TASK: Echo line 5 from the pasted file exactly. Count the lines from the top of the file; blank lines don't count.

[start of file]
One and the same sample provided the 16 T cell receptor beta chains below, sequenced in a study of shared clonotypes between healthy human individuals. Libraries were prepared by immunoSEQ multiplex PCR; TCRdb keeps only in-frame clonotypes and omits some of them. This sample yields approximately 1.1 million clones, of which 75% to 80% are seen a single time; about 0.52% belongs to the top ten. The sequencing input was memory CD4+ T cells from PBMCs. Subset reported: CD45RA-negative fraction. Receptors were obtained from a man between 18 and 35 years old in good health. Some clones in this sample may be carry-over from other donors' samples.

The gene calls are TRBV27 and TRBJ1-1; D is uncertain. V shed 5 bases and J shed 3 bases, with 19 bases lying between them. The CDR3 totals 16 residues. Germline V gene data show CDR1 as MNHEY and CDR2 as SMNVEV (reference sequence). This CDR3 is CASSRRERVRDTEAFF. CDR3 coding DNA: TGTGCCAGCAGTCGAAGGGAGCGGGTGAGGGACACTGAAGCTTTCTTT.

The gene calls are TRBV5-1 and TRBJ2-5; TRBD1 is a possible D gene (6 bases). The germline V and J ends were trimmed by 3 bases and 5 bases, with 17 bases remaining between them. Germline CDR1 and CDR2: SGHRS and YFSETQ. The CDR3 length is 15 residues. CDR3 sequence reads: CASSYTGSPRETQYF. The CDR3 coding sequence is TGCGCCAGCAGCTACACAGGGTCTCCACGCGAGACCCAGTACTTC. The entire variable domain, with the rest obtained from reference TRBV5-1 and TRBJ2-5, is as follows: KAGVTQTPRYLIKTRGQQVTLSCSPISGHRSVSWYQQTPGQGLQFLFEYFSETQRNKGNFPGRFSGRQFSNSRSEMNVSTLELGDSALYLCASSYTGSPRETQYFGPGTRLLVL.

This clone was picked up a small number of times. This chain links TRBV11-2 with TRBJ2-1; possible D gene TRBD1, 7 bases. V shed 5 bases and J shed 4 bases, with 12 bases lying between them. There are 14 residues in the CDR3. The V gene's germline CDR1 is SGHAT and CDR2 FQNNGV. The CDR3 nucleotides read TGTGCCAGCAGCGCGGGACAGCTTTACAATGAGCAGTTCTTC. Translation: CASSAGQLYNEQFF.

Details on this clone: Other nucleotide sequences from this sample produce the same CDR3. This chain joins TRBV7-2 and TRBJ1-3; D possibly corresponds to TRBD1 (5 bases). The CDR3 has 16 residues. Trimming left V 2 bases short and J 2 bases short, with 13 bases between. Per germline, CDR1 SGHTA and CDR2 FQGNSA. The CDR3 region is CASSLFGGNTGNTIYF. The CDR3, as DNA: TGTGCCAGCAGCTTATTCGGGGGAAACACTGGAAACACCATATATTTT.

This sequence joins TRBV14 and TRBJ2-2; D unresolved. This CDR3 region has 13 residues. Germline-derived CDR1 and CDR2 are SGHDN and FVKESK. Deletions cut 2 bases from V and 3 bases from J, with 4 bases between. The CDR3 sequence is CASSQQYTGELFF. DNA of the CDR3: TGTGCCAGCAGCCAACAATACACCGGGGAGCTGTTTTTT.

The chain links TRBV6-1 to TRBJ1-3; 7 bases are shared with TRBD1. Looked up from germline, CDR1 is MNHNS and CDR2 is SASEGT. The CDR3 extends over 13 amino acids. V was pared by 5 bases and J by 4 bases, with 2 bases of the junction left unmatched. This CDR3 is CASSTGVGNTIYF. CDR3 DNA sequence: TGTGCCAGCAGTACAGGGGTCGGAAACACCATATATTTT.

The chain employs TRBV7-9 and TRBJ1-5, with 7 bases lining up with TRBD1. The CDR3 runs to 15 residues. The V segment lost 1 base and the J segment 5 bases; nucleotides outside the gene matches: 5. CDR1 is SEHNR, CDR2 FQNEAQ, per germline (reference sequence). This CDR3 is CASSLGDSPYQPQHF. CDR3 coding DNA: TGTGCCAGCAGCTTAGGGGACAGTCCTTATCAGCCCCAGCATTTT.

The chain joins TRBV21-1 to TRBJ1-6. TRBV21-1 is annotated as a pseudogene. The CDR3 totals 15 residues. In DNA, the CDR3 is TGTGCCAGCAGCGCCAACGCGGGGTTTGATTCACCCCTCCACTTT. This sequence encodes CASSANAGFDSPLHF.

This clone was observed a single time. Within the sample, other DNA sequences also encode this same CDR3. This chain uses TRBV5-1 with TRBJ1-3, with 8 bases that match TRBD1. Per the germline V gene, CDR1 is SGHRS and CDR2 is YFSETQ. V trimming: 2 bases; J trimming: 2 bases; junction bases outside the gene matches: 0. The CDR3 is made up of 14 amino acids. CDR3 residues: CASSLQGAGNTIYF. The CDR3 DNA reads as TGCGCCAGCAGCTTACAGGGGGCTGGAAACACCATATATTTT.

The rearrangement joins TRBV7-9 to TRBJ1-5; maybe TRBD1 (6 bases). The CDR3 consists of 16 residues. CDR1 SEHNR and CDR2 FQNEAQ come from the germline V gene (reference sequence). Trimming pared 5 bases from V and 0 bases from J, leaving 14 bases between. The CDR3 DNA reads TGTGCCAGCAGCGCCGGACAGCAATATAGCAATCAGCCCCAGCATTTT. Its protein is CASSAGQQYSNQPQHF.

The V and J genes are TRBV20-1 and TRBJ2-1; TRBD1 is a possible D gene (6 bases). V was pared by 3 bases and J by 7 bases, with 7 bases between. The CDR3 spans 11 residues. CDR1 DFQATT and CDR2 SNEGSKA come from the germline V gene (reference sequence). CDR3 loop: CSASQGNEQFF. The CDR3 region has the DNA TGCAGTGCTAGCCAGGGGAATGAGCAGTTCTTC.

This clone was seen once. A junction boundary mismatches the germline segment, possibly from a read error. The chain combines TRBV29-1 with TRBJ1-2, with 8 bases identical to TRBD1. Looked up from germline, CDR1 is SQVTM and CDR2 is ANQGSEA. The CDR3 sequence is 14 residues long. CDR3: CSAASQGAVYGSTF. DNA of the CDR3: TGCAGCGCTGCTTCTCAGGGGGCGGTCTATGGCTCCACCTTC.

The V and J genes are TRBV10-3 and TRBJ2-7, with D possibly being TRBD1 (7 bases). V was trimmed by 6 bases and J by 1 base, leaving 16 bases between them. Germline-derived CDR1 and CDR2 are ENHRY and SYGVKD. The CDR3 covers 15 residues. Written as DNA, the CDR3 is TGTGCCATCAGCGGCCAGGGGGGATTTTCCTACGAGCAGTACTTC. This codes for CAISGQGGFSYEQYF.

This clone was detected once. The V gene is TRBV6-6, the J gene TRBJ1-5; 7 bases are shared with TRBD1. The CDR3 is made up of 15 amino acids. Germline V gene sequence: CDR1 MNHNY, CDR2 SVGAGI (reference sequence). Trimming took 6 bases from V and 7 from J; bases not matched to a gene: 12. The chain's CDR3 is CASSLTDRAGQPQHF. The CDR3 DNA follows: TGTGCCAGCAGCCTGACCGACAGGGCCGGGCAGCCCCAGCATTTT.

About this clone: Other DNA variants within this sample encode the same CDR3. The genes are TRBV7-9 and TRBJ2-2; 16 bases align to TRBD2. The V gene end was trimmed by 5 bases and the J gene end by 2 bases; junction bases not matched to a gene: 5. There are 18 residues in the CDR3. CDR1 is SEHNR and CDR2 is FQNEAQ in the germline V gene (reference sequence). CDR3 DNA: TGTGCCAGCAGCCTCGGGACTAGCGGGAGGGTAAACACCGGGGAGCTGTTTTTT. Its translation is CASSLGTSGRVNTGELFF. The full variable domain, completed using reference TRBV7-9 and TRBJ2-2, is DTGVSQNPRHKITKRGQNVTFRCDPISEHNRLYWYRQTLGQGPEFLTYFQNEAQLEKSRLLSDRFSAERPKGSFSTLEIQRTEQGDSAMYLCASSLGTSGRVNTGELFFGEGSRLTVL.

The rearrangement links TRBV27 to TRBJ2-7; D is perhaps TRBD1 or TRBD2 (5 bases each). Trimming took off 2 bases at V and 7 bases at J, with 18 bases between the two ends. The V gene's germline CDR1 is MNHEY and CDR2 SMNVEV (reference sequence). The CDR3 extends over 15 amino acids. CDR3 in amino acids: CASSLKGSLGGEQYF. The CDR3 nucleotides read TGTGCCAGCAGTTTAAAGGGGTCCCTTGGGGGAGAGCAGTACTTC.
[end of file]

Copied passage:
Details on this clone: Other nucleotide sequences from this sample produce the same CDR3. This chain joins TRBV7-2 and TRBJ1-3; D possibly corresponds to TRBD1 (5 bases). The CDR3 has 16 residues. Trimming left V 2 bases short and J 2 bases short, with 13 bases between. Per germline, CDR1 SGHTA and CDR2 FQGNSA. The CDR3 region is CASSLFGGNTGNTIYF. The CDR3, as DNA: TGTGCCAGCAGCTTATTCGGGGGAAACACTGGAAACACCATATATTTT.